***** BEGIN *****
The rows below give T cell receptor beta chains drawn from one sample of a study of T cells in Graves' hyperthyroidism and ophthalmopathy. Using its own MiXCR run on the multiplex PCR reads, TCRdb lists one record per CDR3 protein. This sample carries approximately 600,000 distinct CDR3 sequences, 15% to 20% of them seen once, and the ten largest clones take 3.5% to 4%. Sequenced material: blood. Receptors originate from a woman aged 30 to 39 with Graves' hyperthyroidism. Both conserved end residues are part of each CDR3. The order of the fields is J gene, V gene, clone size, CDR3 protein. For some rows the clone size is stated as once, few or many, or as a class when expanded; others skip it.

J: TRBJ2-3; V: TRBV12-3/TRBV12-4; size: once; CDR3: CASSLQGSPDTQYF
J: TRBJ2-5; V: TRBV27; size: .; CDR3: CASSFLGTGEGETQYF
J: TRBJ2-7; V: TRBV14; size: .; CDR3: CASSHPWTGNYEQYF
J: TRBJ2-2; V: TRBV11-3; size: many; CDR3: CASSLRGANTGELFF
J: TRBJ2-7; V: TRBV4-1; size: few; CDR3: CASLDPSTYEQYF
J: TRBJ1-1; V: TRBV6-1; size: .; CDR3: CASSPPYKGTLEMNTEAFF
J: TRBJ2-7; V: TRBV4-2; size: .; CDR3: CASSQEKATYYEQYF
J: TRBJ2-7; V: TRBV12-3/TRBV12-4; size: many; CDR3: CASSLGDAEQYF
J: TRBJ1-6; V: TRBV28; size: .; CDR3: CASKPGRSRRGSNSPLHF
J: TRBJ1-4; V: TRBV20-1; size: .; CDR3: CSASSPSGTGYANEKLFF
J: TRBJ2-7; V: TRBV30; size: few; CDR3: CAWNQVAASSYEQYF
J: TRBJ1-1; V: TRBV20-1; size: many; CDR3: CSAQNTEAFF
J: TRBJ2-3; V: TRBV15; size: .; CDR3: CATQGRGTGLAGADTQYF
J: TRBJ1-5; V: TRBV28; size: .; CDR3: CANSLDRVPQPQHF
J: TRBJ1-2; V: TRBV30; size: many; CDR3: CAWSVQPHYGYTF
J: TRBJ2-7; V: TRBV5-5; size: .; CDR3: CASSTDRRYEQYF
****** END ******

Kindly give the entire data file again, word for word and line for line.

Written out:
The rows below give T cell receptor beta chains drawn from one sample of a study of T cells in Graves' hyperthyroidism and ophthalmopathy. Using its own MiXCR run on the multiplex PCR reads, TCRdb lists one record per CDR3 protein. This sample carries approximately 600,000 distinct CDR3 sequences, 15% to 20% of them seen once, and the ten largest clones take 3.5% to 4%. Sequenced material: blood. Receptors originate from a woman aged 30 to 39 with Graves' hyperthyroidism. Both conserved end residues are part of each CDR3. The order of the fields is J gene, V gene, clone size, CDR3 protein. For some rows the clone size is stated as once, few or many, or as a class when expanded; others skip it.

J: TRBJ2-3; V: TRBV12-3/TRBV12-4; size: once; CDR3: CASSLQGSPDTQYF
J: TRBJ2-5; V: TRBV27; size: .; CDR3: CASSFLGTGEGETQYF
J: TRBJ2-7; V: TRBV14; size: .; CDR3: CASSHPWTGNYEQYF
J: TRBJ2-2; V: TRBV11-3; size: many; CDR3: CASSLRGANTGELFF
J: TRBJ2-7; V: TRBV4-1; size: few; CDR3: CASLDPSTYEQYF
J: TRBJ1-1; V: TRBV6-1; size: .; CDR3: CASSPPYKGTLEMNTEAFF
J: TRBJ2-7; V: TRBV4-2; size: .; CDR3: CASSQEKATYYEQYF
J: TRBJ2-7; V: TRBV12-3/TRBV12-4; size: many; CDR3: CASSLGDAEQYF
J: TRBJ1-6; V: TRBV28; size: .; CDR3: CASKPGRSRRGSNSPLHF
J: TRBJ1-4; V: TRBV20-1; size: .; CDR3: CSASSPSGTGYANEKLFF
J: TRBJ2-7; V: TRBV30; size: few; CDR3: CAWNQVAASSYEQYF
J: TRBJ1-1; V: TRBV20-1; size: many; CDR3: CSAQNTEAFF
J: TRBJ2-3; V: TRBV15; size: .; CDR3: CATQGRGTGLAGADTQYF
J: TRBJ1-5; V: TRBV28; size: .; CDR3: CANSLDRVPQPQHF
J: TRBJ1-2; V: TRBV30; size: many; CDR3: CAWSVQPHYGYTF
J: TRBJ2-7; V: TRBV5-5; size: .; CDR3: CASSTDRRYEQYF